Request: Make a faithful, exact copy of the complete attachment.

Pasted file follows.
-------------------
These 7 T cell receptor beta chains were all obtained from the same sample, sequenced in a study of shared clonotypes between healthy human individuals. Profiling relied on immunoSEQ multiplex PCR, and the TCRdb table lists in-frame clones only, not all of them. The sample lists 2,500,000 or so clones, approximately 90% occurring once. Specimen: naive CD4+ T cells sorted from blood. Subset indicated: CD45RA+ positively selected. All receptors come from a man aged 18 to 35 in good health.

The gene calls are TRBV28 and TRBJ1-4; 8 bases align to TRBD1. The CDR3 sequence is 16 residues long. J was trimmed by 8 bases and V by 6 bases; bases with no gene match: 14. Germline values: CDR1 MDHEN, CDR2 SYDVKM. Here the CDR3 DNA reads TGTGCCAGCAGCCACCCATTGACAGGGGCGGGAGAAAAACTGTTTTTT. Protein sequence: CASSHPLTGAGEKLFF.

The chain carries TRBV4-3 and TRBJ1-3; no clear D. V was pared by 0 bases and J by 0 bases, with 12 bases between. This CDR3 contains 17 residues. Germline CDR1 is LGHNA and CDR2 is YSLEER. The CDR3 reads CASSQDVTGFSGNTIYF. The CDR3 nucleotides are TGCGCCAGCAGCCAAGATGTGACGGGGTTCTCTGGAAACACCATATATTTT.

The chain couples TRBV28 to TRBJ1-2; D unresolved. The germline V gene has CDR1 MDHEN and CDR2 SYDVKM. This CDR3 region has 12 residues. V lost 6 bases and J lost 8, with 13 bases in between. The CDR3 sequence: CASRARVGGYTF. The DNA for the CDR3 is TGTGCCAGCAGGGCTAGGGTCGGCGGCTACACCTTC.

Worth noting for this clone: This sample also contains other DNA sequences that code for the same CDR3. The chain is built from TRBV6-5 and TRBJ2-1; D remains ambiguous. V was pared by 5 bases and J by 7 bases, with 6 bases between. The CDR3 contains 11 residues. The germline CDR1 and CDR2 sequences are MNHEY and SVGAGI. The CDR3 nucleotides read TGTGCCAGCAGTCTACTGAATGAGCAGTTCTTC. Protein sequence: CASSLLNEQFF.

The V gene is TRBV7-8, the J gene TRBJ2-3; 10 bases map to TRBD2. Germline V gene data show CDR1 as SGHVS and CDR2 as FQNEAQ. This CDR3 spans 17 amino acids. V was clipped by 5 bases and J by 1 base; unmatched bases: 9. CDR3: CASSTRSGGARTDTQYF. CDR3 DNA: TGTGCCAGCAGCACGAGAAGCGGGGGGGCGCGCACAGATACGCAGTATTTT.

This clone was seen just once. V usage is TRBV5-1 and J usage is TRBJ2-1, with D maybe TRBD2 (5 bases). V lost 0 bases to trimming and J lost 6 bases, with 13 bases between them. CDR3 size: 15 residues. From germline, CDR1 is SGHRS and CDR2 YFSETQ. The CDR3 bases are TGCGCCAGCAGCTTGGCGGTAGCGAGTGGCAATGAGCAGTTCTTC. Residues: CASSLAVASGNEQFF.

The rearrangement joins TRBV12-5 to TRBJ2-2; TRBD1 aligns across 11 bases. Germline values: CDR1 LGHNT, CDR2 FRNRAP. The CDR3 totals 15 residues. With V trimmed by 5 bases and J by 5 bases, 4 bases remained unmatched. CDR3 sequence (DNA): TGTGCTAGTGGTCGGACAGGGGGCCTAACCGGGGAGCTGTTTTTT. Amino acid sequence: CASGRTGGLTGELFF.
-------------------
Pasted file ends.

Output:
These 7 T cell receptor beta chains were all obtained from the same sample, sequenced in a study of shared clonotypes between healthy human individuals. Profiling relied on immunoSEQ multiplex PCR, and the TCRdb table lists in-frame clones only, not all of them. The sample lists 2,500,000 or so clones, approximately 90% occurring once. Specimen: naive CD4+ T cells sorted from blood. Subset indicated: CD45RA+ positively selected. All receptors come from a man aged 18 to 35 in good health.

The gene calls are TRBV28 and TRBJ1-4; 8 bases align to TRBD1. The CDR3 sequence is 16 residues long. J was trimmed by 8 bases and V by 6 bases; bases with no gene match: 14. Germline values: CDR1 MDHEN, CDR2 SYDVKM. Here the CDR3 DNA reads TGTGCCAGCAGCCACCCATTGACAGGGGCGGGAGAAAAACTGTTTTTT. Protein sequence: CASSHPLTGAGEKLFF.

The chain carries TRBV4-3 and TRBJ1-3; no clear D. V was pared by 0 bases and J by 0 bases, with 12 bases between. This CDR3 contains 17 residues. Germline CDR1 is LGHNA and CDR2 is YSLEER. The CDR3 reads CASSQDVTGFSGNTIYF. The CDR3 nucleotides are TGCGCCAGCAGCCAAGATGTGACGGGGTTCTCTGGAAACACCATATATTTT.

The chain couples TRBV28 to TRBJ1-2; D unresolved. The germline V gene has CDR1 MDHEN and CDR2 SYDVKM. This CDR3 region has 12 residues. V lost 6 bases and J lost 8, with 13 bases in between. The CDR3 sequence: CASRARVGGYTF. The DNA for the CDR3 is TGTGCCAGCAGGGCTAGGGTCGGCGGCTACACCTTC.

Worth noting for this clone: This sample also contains other DNA sequences that code for the same CDR3. The chain is built from TRBV6-5 and TRBJ2-1; D remains ambiguous. V was pared by 5 bases and J by 7 bases, with 6 bases between. The CDR3 contains 11 residues. The germline CDR1 and CDR2 sequences are MNHEY and SVGAGI. The CDR3 nucleotides read TGTGCCAGCAGTCTACTGAATGAGCAGTTCTTC. Protein sequence: CASSLLNEQFF.

The V gene is TRBV7-8, the J gene TRBJ2-3; 10 bases map to TRBD2. Germline V gene data show CDR1 as SGHVS and CDR2 as FQNEAQ. This CDR3 spans 17 amino acids. V was clipped by 5 bases and J by 1 base; unmatched bases: 9. CDR3: CASSTRSGGARTDTQYF. CDR3 DNA: TGTGCCAGCAGCACGAGAAGCGGGGGGGCGCGCACAGATACGCAGTATTTT.

This clone was seen just once. V usage is TRBV5-1 and J usage is TRBJ2-1, with D maybe TRBD2 (5 bases). V lost 0 bases to trimming and J lost 6 bases, with 13 bases between them. CDR3 size: 15 residues. From germline, CDR1 is SGHRS and CDR2 YFSETQ. The CDR3 bases are TGCGCCAGCAGCTTGGCGGTAGCGAGTGGCAATGAGCAGTTCTTC. Residues: CASSLAVASGNEQFF.

The rearrangement joins TRBV12-5 to TRBJ2-2; TRBD1 aligns across 11 bases. Germline values: CDR1 LGHNT, CDR2 FRNRAP. The CDR3 totals 15 residues. With V trimmed by 5 bases and J by 5 bases, 4 bases remained unmatched. CDR3 sequence (DNA): TGTGCTAGTGGTCGGACAGGGGGCCTAACCGGGGAGCTGTTTTTT. Amino acid sequence: CASGRTGGLTGELFF.